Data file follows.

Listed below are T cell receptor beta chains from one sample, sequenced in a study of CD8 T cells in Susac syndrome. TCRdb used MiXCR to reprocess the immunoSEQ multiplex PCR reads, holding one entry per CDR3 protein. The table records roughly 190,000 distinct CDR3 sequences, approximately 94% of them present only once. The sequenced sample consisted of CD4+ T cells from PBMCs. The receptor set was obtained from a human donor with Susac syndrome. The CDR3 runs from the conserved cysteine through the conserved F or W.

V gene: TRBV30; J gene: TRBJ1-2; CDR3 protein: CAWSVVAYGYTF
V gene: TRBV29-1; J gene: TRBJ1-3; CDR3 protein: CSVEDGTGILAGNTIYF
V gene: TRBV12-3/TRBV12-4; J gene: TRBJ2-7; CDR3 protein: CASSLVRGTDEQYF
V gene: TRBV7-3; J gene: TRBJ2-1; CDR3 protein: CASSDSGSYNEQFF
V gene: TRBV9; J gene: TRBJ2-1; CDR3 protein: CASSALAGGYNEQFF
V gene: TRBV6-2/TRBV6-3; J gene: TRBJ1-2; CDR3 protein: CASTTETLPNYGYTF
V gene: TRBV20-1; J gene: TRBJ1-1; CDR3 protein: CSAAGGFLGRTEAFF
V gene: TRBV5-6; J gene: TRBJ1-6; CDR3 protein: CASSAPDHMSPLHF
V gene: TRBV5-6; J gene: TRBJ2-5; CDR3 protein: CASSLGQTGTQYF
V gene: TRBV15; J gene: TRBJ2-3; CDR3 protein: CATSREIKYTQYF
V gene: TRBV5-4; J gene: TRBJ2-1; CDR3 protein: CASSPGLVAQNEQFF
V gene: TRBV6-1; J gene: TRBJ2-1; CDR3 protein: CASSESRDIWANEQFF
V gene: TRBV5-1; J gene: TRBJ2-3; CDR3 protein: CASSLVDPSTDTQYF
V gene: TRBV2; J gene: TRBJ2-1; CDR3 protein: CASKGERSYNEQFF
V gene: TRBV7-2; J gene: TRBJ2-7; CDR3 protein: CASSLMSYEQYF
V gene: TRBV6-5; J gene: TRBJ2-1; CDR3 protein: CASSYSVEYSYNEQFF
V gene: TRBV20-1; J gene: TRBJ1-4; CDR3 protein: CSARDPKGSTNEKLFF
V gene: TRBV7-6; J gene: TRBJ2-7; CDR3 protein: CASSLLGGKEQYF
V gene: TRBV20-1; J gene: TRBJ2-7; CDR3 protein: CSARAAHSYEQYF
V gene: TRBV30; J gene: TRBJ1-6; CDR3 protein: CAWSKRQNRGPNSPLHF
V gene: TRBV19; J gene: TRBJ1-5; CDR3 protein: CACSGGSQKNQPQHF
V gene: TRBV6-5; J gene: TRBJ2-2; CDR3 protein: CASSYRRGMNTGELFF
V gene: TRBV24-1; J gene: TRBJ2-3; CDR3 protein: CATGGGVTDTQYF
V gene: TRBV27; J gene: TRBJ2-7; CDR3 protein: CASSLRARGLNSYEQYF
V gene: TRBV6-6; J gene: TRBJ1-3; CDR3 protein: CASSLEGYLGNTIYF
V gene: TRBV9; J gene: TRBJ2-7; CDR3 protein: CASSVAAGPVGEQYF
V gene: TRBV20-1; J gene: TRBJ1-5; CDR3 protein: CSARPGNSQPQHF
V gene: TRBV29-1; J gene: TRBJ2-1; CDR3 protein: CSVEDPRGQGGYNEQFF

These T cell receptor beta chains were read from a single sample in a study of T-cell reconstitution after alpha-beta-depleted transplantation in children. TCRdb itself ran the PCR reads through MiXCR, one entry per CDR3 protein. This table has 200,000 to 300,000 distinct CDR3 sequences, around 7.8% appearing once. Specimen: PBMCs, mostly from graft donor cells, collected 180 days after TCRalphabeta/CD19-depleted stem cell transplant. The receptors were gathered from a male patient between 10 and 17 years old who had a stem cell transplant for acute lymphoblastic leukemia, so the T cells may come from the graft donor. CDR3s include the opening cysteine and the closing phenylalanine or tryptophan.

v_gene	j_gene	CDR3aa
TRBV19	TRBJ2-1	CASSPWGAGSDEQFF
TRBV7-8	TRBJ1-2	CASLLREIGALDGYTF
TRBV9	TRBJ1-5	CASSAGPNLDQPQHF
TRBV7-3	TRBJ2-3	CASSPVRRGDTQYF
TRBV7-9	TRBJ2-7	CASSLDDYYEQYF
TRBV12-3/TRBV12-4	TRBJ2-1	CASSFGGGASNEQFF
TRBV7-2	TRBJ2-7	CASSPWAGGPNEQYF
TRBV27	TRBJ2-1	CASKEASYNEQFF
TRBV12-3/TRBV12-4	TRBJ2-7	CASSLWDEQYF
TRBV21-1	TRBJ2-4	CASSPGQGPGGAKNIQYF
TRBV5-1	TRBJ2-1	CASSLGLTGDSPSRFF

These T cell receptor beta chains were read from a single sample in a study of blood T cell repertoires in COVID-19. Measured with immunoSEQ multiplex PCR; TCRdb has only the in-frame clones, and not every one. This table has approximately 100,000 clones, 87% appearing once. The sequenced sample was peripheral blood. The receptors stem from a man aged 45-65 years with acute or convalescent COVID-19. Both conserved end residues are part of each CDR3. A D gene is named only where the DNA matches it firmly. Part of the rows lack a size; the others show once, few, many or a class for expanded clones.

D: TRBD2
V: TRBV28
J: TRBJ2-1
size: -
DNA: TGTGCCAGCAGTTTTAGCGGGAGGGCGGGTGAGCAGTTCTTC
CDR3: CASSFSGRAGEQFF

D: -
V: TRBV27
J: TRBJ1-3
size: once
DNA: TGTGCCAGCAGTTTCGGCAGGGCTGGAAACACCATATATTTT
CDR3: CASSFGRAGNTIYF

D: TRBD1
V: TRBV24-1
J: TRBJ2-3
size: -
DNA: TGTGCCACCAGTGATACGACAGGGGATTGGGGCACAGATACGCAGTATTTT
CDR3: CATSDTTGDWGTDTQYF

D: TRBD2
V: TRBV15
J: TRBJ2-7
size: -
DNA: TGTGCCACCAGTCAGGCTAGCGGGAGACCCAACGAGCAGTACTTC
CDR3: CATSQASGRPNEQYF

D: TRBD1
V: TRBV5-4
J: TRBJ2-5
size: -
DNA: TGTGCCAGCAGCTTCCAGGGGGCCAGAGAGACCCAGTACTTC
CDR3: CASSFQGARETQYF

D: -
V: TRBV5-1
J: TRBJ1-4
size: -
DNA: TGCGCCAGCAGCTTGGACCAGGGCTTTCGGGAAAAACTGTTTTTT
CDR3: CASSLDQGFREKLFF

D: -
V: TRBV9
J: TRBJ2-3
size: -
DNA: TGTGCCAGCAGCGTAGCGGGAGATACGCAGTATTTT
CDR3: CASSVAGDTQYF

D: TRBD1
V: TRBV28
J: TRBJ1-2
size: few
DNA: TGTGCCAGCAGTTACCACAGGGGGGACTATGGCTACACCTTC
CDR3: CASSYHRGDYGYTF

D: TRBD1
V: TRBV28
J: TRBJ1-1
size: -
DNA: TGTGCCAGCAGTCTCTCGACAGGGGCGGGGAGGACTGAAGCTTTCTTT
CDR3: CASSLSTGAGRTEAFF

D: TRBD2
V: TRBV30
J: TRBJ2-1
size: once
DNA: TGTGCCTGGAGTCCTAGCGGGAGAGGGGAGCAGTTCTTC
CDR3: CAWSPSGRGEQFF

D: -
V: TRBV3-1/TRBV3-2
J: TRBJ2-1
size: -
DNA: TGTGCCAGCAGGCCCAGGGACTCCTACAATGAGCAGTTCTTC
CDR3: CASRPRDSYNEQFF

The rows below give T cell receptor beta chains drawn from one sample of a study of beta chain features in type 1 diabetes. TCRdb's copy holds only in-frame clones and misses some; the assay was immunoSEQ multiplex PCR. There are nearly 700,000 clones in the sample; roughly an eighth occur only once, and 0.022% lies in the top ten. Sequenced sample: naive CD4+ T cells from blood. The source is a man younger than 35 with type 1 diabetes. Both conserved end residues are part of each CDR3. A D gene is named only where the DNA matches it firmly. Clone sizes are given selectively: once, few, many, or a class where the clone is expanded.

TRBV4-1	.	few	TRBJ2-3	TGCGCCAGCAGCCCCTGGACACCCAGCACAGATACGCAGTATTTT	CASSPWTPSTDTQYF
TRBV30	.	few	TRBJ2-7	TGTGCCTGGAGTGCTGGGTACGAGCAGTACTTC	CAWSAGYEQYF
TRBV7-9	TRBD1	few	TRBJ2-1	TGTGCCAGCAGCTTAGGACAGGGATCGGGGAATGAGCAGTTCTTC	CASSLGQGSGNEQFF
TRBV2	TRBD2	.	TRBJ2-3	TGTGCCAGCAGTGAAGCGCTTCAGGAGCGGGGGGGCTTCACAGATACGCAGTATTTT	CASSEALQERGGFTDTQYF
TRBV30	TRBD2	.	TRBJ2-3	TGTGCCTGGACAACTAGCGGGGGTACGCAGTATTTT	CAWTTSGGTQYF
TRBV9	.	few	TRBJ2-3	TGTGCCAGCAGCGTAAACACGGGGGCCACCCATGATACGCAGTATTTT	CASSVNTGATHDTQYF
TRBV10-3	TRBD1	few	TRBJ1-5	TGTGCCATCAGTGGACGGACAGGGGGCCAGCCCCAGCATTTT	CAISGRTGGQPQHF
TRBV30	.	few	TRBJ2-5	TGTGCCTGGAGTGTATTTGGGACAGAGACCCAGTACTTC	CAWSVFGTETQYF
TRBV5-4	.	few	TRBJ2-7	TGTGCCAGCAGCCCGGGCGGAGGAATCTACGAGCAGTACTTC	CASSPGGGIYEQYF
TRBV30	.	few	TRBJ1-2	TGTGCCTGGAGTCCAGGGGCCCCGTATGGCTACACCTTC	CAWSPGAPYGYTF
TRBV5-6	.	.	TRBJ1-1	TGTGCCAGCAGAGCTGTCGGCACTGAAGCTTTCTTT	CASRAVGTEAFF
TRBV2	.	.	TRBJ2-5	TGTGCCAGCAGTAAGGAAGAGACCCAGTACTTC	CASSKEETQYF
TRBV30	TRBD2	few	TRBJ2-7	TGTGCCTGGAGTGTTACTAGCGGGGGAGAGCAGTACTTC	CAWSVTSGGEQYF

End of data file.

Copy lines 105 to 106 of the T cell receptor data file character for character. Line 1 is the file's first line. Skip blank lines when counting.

V: TRBV3-1/TRBV3-2
J: TRBJ2-1